'Coregasm' or Orgasm With Exercise Is Real, Says Kinsey Study

PHOTO: Sex researcher Debby Herbenick confirms that "coregasm" is a real phenomenon.
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Meredith, a 19-year-old psychology student from New York, remembers that "weird tingly feeling" as a child, doing workouts for gymnastics.

She called it the "candlestick," the exercise where she would raise and lower her legs, tightening her lower abdominal muscles.

Now, a new study suggests some women don't need a lover or sexual fantasy to experience sexual pleasure or even orgasm. Exercise can do the trick.

For years, fitness and women's magazines have touted the apocryphal "coregasm," but now researchers say that hundreds of women are getting the unintended benefits of those tummy crunches.

Knowing the orgasm feeling was a bonus for Meredith, once she became sexually active, she said. And now, she openly talks about her coregasm.

"Being a part of so many clubs in college and get-to-know-you games, it's an ice breaker," she said.

An estimated 45 percent of the women who responded to the researchers' online request for women who had either exercise-induced orgasm (EIO) or exercise-induced sexual pleasure (EISP) said their first experience was during abdominal exercises, followed by weight lifting (26.5 percent), yoga (20 percent), bicycling (15.8 percent), running (13.2 percent) and walking/hiking (9.6 percent).

"For me as a scientist, that's a stripped down version of orgasm, without sex or a partner," said co-author Debby Herbenick, co-director of the Center for Sexual Health Promotion and sexual health educator at the Kinsey Institute at Indiana University.

Any exercise that involves the core muscles seems to trigger that sense of pleasure -- chin-ups, climbing ropes and especially the "captain's chair," a rack with padded arm rests that allows the legs to hang free before lifting the knees to the chest.

A handful of women said they even had sexual feelings while mopping or walking.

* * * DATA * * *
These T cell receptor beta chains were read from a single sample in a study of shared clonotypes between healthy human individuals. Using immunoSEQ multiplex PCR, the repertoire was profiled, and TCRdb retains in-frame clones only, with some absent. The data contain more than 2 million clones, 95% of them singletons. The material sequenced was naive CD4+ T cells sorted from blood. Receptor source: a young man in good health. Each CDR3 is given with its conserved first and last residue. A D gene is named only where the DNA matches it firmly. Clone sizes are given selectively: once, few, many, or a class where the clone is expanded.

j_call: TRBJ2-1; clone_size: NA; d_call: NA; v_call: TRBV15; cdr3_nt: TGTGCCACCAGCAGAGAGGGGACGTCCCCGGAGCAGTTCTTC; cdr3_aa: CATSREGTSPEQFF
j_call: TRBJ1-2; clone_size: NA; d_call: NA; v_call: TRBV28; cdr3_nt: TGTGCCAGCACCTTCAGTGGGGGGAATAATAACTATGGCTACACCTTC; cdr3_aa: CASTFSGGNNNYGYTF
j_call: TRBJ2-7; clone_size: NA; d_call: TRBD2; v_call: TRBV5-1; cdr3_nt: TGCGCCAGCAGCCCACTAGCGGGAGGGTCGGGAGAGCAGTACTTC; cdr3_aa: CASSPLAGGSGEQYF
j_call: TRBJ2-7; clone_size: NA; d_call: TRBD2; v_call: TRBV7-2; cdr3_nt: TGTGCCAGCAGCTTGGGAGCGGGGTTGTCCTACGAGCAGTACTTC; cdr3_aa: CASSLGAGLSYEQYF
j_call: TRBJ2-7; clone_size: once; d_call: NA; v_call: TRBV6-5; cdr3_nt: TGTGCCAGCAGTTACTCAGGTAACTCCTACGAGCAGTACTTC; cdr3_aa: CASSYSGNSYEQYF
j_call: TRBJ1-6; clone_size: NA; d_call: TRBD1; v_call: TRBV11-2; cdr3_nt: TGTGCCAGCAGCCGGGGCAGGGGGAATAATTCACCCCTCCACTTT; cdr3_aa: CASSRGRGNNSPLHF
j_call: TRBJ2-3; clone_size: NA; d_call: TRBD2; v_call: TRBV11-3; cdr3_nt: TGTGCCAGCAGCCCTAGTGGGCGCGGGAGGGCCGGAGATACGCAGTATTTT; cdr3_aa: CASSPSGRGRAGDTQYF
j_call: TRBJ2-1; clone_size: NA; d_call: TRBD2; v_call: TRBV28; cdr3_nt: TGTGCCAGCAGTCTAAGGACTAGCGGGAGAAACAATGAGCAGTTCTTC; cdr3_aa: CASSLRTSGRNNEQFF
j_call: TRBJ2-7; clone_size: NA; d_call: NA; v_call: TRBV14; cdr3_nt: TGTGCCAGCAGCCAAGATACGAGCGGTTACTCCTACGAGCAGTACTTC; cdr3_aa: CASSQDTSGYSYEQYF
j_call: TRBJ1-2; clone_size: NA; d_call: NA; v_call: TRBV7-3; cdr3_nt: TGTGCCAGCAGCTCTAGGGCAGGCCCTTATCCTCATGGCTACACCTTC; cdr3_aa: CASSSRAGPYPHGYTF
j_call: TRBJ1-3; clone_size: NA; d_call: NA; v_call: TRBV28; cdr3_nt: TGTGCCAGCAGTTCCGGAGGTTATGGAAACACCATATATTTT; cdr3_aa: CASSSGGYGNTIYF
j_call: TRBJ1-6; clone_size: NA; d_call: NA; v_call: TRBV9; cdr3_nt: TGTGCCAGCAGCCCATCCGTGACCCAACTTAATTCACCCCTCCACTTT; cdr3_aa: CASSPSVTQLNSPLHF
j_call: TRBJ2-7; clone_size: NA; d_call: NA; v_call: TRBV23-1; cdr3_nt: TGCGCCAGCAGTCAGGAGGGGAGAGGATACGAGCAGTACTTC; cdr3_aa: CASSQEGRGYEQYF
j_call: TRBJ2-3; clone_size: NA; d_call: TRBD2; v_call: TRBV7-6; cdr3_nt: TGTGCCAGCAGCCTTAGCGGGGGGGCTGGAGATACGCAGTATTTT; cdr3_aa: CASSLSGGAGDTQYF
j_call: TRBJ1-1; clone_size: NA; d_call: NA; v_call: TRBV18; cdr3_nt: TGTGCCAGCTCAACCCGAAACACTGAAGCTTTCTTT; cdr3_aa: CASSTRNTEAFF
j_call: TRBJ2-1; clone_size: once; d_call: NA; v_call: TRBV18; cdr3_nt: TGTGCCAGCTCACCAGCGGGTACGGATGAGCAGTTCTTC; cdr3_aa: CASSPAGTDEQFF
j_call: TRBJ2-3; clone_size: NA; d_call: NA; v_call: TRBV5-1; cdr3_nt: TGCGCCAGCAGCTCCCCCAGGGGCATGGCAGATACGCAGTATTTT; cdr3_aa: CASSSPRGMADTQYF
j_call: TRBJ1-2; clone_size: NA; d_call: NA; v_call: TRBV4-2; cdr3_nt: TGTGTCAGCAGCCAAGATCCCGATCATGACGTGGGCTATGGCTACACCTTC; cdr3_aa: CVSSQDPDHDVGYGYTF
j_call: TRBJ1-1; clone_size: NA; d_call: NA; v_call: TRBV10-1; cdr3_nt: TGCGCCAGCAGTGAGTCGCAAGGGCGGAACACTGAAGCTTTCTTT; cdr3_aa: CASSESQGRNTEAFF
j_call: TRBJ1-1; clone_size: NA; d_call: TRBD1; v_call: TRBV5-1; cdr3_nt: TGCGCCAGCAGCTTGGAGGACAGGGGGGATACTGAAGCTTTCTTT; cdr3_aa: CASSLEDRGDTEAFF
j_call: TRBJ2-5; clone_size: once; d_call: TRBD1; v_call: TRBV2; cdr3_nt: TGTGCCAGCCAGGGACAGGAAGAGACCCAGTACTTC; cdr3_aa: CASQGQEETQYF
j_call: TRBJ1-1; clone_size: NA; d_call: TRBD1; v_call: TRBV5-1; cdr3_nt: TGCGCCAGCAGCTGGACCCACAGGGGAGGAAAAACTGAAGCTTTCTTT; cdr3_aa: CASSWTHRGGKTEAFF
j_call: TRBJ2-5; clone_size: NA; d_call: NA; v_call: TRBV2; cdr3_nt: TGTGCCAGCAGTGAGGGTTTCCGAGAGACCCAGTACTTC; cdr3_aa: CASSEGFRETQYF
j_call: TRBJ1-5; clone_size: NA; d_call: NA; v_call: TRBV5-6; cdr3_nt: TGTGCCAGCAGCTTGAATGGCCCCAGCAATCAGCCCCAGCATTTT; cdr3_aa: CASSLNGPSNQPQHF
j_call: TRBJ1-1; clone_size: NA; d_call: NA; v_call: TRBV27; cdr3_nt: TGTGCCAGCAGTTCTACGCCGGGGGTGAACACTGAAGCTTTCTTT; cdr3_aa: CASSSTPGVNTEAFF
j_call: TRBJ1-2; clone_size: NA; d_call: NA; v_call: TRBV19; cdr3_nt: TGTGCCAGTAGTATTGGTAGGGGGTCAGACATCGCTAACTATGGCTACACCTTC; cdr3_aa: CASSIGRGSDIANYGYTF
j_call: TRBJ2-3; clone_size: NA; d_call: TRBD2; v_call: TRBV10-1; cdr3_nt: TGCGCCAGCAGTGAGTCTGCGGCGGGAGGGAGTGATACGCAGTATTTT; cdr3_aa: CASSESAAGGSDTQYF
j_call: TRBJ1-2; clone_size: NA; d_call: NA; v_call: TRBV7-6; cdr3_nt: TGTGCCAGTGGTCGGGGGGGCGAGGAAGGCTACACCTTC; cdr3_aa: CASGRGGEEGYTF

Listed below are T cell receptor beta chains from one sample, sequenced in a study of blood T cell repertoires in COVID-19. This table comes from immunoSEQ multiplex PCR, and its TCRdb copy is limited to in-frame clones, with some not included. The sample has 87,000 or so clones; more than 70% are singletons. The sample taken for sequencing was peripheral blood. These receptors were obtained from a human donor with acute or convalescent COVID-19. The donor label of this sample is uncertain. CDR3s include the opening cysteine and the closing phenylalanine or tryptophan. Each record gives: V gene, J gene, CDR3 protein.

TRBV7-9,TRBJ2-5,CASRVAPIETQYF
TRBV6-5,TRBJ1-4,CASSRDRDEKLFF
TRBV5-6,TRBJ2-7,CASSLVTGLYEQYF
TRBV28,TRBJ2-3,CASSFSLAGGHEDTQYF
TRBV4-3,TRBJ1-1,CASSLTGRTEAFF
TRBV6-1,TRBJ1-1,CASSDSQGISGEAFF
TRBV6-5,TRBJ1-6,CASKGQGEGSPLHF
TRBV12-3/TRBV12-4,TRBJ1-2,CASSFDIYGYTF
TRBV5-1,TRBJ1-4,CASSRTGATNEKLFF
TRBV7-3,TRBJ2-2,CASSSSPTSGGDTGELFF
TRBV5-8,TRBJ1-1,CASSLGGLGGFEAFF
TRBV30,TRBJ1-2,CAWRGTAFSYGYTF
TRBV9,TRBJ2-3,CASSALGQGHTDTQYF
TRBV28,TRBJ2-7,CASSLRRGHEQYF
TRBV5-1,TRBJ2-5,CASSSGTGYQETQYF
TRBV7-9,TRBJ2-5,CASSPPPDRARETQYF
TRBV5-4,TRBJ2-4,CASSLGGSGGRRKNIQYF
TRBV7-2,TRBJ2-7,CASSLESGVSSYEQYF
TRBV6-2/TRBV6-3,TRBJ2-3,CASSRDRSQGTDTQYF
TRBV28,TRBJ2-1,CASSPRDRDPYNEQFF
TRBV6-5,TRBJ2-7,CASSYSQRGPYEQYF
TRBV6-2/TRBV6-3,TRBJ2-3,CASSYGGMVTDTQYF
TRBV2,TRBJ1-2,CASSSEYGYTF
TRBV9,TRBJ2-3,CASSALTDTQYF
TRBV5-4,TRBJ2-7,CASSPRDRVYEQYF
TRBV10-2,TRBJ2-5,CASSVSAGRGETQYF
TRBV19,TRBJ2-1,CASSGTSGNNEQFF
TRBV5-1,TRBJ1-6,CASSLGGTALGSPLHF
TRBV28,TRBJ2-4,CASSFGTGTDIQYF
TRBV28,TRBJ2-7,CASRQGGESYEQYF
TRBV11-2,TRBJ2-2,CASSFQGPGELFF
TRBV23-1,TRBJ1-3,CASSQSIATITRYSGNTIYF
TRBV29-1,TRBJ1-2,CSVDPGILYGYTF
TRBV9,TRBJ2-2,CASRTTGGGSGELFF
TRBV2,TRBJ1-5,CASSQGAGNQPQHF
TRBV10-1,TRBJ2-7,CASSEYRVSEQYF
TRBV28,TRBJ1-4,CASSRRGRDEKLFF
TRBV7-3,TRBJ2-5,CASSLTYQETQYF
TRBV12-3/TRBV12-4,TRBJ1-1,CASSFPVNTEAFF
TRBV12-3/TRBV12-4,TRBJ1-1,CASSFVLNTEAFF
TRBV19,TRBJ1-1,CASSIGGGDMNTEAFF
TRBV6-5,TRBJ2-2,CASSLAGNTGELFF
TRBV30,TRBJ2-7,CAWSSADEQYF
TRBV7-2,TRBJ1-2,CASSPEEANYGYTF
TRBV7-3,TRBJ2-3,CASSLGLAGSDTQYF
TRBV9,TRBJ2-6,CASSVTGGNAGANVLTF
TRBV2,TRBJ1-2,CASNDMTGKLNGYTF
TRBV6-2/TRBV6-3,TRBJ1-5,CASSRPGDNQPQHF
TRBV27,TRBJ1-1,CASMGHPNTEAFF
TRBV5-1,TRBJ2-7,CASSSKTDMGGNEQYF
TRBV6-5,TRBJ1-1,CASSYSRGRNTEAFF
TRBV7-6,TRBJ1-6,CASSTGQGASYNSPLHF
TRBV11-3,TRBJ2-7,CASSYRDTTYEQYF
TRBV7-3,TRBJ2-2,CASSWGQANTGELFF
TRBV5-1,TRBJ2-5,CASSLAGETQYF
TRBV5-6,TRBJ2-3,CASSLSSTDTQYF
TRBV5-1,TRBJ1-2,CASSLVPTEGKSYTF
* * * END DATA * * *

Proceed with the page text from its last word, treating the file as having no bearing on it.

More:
From a physiological standpoint, "coregasm" makes sense, according to fitness experts. In both exercise and sex, the heart rate and breathing are faster and there is increased blood flow.

The study was published in a special issue of the peer-reviewed journal, Sexual and Relationship Therapy. Herbenick includes some of the experiences in her new book, "Sex Made Easy," due out in April.

"I was biking up a hill," she quotes one 41-year-old. "I had to really grind into the pedals. This must have caused me to rub on the seat in just the right away. I thought I was starting to cramp, but soon realized it felt great. [I] thought I should stop, but chose not to!

"I [had an orgasm] for the very first time shortly after that!" she said. "I never admitted to what had actually happened and I have tried to replicate it ever since -- with no luck!"

Another woman, 23, told Herbenick: "If I engage my lower stomach muscles -- the ones below my navel-- I get a sharp increase in pleasure, perhaps leading to orgasm. This is particularly true if I sit in a straddle position and reach forward. Also, if I lie on my back and stretch one of my legs up, pulling it towards me, I'll probably orgasm after a minute or two."

Herbenick, who is also an advice columnist, said this "exploratory" study is a first step to learning more about the "physical processes" of sexual pleasure.

"Exercise-induced orgasm is something we really know nothing about -- not scientifically," she said. "[Sexologist Alfred] Kinsey mentioned it in his ['Sexual Behavior in the Human Female'] book in 1953, and it sort of got left there."

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